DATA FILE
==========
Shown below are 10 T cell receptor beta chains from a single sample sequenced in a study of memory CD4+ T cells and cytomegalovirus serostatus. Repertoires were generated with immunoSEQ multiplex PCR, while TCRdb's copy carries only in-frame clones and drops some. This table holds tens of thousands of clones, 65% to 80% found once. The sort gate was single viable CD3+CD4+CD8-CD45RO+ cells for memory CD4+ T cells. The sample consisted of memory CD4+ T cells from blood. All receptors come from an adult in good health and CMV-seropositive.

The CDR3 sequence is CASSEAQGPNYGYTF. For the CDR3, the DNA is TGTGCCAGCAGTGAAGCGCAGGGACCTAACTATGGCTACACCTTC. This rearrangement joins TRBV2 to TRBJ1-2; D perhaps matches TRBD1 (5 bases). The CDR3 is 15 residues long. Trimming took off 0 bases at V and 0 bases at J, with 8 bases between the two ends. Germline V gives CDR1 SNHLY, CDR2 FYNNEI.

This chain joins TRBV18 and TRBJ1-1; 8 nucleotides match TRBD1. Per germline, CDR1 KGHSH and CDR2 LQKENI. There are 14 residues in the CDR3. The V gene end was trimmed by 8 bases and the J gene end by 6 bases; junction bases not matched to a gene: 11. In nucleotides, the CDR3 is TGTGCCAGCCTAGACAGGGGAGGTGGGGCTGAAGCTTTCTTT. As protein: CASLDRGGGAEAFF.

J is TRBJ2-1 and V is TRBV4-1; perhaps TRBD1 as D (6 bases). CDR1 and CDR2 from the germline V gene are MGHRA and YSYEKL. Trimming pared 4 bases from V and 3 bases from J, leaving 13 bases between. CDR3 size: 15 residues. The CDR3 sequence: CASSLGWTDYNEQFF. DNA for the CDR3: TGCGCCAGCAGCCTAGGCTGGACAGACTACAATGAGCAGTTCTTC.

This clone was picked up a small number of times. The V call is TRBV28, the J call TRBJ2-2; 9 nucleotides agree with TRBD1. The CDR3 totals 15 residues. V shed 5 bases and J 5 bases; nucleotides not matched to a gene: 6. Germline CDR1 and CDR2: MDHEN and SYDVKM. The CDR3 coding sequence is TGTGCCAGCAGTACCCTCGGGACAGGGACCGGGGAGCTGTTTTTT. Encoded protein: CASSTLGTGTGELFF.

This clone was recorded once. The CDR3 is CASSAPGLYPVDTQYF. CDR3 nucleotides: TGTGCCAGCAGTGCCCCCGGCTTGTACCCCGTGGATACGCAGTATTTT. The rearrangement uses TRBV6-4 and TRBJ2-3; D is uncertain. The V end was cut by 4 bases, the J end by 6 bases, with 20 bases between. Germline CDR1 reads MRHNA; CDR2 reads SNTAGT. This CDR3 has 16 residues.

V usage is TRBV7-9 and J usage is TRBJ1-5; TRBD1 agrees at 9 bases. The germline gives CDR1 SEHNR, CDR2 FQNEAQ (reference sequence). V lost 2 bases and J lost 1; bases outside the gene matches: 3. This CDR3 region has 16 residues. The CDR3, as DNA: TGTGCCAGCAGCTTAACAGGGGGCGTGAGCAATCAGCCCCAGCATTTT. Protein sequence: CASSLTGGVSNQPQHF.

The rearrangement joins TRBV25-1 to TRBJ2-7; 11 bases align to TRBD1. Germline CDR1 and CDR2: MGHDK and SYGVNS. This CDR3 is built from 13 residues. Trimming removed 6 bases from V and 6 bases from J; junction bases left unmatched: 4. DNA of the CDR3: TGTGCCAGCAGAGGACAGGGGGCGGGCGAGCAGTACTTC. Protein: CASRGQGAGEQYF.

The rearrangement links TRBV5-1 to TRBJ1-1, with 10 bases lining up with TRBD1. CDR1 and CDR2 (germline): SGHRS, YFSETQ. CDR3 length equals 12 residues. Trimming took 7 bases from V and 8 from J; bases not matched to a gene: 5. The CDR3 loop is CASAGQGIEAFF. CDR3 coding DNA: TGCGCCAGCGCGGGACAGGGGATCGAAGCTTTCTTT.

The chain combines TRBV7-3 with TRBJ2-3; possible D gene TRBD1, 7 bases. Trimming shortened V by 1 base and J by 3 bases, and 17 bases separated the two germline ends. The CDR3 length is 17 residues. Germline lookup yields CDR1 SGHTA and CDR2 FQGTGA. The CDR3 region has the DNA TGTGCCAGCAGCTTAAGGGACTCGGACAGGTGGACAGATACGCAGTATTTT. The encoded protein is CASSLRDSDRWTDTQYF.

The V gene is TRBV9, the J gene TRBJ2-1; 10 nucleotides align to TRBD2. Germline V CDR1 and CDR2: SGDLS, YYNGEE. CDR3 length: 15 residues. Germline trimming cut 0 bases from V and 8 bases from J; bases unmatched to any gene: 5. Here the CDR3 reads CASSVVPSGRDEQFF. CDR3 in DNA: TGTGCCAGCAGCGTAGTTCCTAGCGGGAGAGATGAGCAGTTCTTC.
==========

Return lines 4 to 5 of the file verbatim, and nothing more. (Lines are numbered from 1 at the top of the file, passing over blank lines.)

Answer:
J is TRBJ2-1 and V is TRBV4-1; perhaps TRBD1 as D (6 bases). CDR1 and CDR2 from the germline V gene are MGHRA and YSYEKL. Trimming pared 4 bases from V and 3 bases from J, leaving 13 bases between. CDR3 size: 15 residues. The CDR3 sequence: CASSLGWTDYNEQFF. DNA for the CDR3: TGCGCCAGCAGCCTAGGCTGGACAGACTACAATGAGCAGTTCTTC.

This clone was picked up a small number of times. The V call is TRBV28, the J call TRBJ2-2; 9 nucleotides agree with TRBD1. The CDR3 totals 15 residues. V shed 5 bases and J 5 bases; nucleotides not matched to a gene: 6. Germline CDR1 and CDR2: MDHEN and SYDVKM. The CDR3 coding sequence is TGTGCCAGCAGTACCCTCGGGACAGGGACCGGGGAGCTGTTTTTT. Encoded protein: CASSTLGTGTGELFF.